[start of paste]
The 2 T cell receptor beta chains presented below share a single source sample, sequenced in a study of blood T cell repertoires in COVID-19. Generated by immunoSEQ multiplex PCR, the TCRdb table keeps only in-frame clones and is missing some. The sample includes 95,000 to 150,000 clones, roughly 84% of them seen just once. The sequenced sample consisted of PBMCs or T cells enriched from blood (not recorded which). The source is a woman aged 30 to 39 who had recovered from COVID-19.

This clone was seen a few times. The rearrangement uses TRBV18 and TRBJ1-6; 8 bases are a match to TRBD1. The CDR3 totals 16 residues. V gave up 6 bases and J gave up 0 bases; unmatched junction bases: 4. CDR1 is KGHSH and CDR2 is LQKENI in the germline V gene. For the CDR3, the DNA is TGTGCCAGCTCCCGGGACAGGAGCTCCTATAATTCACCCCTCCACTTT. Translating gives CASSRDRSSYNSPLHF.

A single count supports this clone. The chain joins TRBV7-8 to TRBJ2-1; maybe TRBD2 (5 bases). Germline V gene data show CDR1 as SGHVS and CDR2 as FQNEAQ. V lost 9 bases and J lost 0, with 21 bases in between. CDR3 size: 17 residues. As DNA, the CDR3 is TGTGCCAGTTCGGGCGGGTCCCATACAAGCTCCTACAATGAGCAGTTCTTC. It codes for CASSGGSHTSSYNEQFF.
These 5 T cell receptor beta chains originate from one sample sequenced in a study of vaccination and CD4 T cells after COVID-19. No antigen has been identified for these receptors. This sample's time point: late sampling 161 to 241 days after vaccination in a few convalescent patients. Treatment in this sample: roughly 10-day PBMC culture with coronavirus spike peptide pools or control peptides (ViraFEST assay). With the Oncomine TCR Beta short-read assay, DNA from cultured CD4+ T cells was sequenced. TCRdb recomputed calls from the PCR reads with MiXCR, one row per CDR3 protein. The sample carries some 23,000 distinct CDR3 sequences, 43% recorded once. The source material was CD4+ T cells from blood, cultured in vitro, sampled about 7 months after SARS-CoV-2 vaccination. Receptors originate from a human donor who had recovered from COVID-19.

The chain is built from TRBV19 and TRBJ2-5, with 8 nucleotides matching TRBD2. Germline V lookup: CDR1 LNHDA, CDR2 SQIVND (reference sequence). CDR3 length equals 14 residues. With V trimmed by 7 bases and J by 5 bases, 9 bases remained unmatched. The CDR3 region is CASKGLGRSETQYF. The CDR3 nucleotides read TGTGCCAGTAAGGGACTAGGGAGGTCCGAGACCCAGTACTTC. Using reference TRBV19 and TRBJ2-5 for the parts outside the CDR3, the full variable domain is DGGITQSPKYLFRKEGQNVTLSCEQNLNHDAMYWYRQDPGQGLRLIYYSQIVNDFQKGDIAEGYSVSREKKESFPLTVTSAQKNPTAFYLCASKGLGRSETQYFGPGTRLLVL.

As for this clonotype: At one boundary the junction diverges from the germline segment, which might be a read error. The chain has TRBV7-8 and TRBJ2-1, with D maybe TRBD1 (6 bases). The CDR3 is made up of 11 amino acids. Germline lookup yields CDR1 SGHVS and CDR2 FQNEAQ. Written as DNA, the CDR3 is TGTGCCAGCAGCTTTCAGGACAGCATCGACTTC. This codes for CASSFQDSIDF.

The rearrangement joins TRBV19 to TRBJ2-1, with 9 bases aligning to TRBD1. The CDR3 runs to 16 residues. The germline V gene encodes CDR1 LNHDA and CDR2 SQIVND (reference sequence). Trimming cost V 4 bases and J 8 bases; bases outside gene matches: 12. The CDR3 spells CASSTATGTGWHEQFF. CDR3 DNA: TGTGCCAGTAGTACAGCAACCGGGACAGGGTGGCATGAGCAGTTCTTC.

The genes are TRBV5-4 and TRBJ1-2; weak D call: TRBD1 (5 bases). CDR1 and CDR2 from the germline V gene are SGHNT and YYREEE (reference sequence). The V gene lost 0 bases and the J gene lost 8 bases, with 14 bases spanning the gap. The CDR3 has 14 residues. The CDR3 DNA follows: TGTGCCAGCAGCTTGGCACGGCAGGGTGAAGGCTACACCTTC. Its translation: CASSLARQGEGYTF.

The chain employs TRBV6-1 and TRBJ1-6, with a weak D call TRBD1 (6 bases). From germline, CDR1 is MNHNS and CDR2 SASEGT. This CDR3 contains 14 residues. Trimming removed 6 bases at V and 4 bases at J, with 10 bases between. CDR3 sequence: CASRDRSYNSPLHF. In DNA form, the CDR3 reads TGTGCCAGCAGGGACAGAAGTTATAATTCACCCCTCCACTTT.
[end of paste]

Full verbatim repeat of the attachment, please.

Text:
The 2 T cell receptor beta chains presented below share a single source sample, sequenced in a study of blood T cell repertoires in COVID-19. Generated by immunoSEQ multiplex PCR, the TCRdb table keeps only in-frame clones and is missing some. The sample includes 95,000 to 150,000 clones, roughly 84% of them seen just once. The sequenced sample consisted of PBMCs or T cells enriched from blood (not recorded which). The source is a woman aged 30 to 39 who had recovered from COVID-19.

This clone was seen a few times. The rearrangement uses TRBV18 and TRBJ1-6; 8 bases are a match to TRBD1. The CDR3 totals 16 residues. V gave up 6 bases and J gave up 0 bases; unmatched junction bases: 4. CDR1 is KGHSH and CDR2 is LQKENI in the germline V gene. For the CDR3, the DNA is TGTGCCAGCTCCCGGGACAGGAGCTCCTATAATTCACCCCTCCACTTT. Translating gives CASSRDRSSYNSPLHF.

A single count supports this clone. The chain joins TRBV7-8 to TRBJ2-1; maybe TRBD2 (5 bases). Germline V gene data show CDR1 as SGHVS and CDR2 as FQNEAQ. V lost 9 bases and J lost 0, with 21 bases in between. CDR3 size: 17 residues. As DNA, the CDR3 is TGTGCCAGTTCGGGCGGGTCCCATACAAGCTCCTACAATGAGCAGTTCTTC. It codes for CASSGGSHTSSYNEQFF.
These 5 T cell receptor beta chains originate from one sample sequenced in a study of vaccination and CD4 T cells after COVID-19. No antigen has been identified for these receptors. This sample's time point: late sampling 161 to 241 days after vaccination in a few convalescent patients. Treatment in this sample: roughly 10-day PBMC culture with coronavirus spike peptide pools or control peptides (ViraFEST assay). With the Oncomine TCR Beta short-read assay, DNA from cultured CD4+ T cells was sequenced. TCRdb recomputed calls from the PCR reads with MiXCR, one row per CDR3 protein. The sample carries some 23,000 distinct CDR3 sequences, 43% recorded once. The source material was CD4+ T cells from blood, cultured in vitro, sampled about 7 months after SARS-CoV-2 vaccination. Receptors originate from a human donor who had recovered from COVID-19.

The chain is built from TRBV19 and TRBJ2-5, with 8 nucleotides matching TRBD2. Germline V lookup: CDR1 LNHDA, CDR2 SQIVND (reference sequence). CDR3 length equals 14 residues. With V trimmed by 7 bases and J by 5 bases, 9 bases remained unmatched. The CDR3 region is CASKGLGRSETQYF. The CDR3 nucleotides read TGTGCCAGTAAGGGACTAGGGAGGTCCGAGACCCAGTACTTC. Using reference TRBV19 and TRBJ2-5 for the parts outside the CDR3, the full variable domain is DGGITQSPKYLFRKEGQNVTLSCEQNLNHDAMYWYRQDPGQGLRLIYYSQIVNDFQKGDIAEGYSVSREKKESFPLTVTSAQKNPTAFYLCASKGLGRSETQYFGPGTRLLVL.

As for this clonotype: At one boundary the junction diverges from the germline segment, which might be a read error. The chain has TRBV7-8 and TRBJ2-1, with D maybe TRBD1 (6 bases). The CDR3 is made up of 11 amino acids. Germline lookup yields CDR1 SGHVS and CDR2 FQNEAQ. Written as DNA, the CDR3 is TGTGCCAGCAGCTTTCAGGACAGCATCGACTTC. This codes for CASSFQDSIDF.

The rearrangement joins TRBV19 to TRBJ2-1, with 9 bases aligning to TRBD1. The CDR3 runs to 16 residues. The germline V gene encodes CDR1 LNHDA and CDR2 SQIVND (reference sequence). Trimming cost V 4 bases and J 8 bases; bases outside gene matches: 12. The CDR3 spells CASSTATGTGWHEQFF. CDR3 DNA: TGTGCCAGTAGTACAGCAACCGGGACAGGGTGGCATGAGCAGTTCTTC.

The genes are TRBV5-4 and TRBJ1-2; weak D call: TRBD1 (5 bases). CDR1 and CDR2 from the germline V gene are SGHNT and YYREEE (reference sequence). The V gene lost 0 bases and the J gene lost 8 bases, with 14 bases spanning the gap. The CDR3 has 14 residues. The CDR3 DNA follows: TGTGCCAGCAGCTTGGCACGGCAGGGTGAAGGCTACACCTTC. Its translation: CASSLARQGEGYTF.

The chain employs TRBV6-1 and TRBJ1-6, with a weak D call TRBD1 (6 bases). From germline, CDR1 is MNHNS and CDR2 SASEGT. This CDR3 contains 14 residues. Trimming removed 6 bases at V and 4 bases at J, with 10 bases between. CDR3 sequence: CASRDRSYNSPLHF. In DNA form, the CDR3 reads TGTGCCAGCAGGGACAGAAGTTATAATTCACCCCTCCACTTT.